ELLIJAY, Ga. — It’s legal for licensed gun owners in Georgia to pack heat in bars, schools, churches and some government buildings.
Georgia Gov. Nathan Deal, a Republican, on Wednesday signed the state’s “Safe Carry Protection Act,” which critics dubbed the “guns everywhere bill,” in north Georgia, on the edge of the Chattahoochee National Forest and Cohutta Wilderness area.
“Our state has some of the best protections for gun owners in the United States. And today we strengthen those rights protected by our nation’s most revered founding document,” Deal said in signing the bill.
The new law, which goes into effect July 1, allows licensed gun owners in Georgia and visitors from 28 other states to bring a gun into a bar without restrictions and carry a firearm into some government buildings that don’t have security measures. It also allows school districts to decide whether they want some employees to carry a firearm and religious leaders to decide whether to allow licensed gun owners to tote to their church, synagogue or mosque.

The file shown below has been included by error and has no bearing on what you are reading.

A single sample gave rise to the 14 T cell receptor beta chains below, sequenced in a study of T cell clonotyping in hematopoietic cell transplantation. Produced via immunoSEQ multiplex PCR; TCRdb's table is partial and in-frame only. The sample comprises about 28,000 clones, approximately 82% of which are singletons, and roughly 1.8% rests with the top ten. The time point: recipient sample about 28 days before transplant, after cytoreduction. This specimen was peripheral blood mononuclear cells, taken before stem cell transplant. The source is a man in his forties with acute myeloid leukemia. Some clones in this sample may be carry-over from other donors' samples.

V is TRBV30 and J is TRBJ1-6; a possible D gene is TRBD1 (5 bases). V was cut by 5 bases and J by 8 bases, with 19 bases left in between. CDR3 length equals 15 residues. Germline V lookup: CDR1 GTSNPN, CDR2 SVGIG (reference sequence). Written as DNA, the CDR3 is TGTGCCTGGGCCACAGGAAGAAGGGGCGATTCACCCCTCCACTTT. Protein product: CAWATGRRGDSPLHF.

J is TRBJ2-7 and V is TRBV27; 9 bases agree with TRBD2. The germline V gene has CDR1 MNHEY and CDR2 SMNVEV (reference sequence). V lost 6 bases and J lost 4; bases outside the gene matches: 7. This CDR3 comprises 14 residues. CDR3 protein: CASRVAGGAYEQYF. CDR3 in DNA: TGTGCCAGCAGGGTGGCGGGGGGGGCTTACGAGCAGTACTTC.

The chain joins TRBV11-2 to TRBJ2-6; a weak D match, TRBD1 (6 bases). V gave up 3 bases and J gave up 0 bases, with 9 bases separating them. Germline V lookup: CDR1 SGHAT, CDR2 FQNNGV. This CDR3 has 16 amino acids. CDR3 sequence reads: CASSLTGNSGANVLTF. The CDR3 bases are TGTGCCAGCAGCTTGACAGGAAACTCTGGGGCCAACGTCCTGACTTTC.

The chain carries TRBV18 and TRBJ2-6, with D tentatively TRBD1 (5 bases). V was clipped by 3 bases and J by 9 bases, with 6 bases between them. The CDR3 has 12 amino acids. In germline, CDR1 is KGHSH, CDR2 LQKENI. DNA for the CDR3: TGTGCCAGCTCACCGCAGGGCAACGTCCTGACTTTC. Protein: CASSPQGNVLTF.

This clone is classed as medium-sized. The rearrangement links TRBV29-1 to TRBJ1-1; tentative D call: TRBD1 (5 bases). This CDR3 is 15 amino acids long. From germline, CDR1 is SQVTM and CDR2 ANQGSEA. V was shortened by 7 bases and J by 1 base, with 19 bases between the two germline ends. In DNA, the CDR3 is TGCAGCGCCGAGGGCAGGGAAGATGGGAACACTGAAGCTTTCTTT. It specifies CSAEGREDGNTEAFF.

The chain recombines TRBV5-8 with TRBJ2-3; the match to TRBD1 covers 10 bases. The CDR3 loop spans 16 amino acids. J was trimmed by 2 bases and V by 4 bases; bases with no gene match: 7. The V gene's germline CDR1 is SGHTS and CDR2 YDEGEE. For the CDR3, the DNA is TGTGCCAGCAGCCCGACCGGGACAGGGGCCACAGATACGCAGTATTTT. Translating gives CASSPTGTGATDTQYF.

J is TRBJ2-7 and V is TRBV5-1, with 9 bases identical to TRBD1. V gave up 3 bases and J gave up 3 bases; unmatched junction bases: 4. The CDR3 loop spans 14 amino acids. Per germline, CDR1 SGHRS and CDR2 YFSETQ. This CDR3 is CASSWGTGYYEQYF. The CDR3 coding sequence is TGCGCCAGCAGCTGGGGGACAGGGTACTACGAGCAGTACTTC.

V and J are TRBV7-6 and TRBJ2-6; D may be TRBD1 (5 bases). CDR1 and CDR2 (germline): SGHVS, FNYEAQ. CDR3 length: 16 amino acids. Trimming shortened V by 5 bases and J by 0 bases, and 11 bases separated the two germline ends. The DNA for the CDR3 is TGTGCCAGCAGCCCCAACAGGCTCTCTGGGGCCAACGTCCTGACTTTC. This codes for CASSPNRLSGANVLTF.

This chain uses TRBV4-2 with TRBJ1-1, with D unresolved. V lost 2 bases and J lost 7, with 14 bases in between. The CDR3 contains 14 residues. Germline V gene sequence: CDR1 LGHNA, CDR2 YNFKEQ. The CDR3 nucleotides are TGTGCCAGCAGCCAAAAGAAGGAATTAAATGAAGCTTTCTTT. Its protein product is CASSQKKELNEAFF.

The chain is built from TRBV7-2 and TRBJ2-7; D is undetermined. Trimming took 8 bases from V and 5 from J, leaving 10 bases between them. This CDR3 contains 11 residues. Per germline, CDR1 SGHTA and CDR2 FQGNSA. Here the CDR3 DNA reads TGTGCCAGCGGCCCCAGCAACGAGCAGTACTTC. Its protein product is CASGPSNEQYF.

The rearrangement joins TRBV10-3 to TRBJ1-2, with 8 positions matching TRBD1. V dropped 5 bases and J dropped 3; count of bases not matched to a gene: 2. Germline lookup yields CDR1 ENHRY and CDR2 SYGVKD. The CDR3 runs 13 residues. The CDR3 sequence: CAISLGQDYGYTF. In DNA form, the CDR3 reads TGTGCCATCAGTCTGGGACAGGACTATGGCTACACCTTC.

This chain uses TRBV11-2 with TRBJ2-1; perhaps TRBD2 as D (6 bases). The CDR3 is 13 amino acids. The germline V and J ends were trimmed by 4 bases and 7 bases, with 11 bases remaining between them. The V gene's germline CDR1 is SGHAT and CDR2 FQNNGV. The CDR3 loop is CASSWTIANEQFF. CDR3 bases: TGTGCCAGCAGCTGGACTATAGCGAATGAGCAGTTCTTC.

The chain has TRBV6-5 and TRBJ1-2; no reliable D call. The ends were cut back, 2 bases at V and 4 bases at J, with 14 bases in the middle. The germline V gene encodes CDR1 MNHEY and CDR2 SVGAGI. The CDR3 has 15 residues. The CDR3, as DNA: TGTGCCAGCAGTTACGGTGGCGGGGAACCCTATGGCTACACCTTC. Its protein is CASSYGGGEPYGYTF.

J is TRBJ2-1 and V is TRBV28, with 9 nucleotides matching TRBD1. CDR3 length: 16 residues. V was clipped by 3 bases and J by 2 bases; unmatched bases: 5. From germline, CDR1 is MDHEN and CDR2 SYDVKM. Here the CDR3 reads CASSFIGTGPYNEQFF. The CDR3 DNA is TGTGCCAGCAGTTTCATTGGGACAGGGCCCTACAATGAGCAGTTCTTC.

Since Jan. 1, 6 states have eased gun laws, 6 states have strengthened them and 4 states have both eased and strengthened firearm laws, according to Laura Cutilletta, senior staff attorney at the San Francisco-based Law Center to Prevent Gun Violence.
Deal signed the bill here because state House Speaker David Ralston, who championed the measure in the state House, represents the area, according to Deal’s office.
The new law provoked intense debate. Both supporters and opponents flocked to the state. The National Rifle Association called it “the most comprehensive pro-gun reform legislation introduced in recent history.” The gun rights group GeorgiaCarry.org believes the bill will “restore our right to carry and be allowed to protect ourselves anywhere we go,” according to executive director Jerry Henry.
Opponents include Americans for Responsible Solutions, the group co-founded by former Arizona congresswoman Gabby Giffords, which called it the nation’s most extreme gun bill and said it “moves Georgia out of the mainstream.” Moms Demand Action for Gun Sense in America also lobbied against the bill. It’s “a very, very dangerous kill bill,” said their national spokeswoman, Lucia McBath, whose 17-year-old son, Jordan Davis, was killed in November 2012 in Jacksonville, Fla., in a dispute over loud music.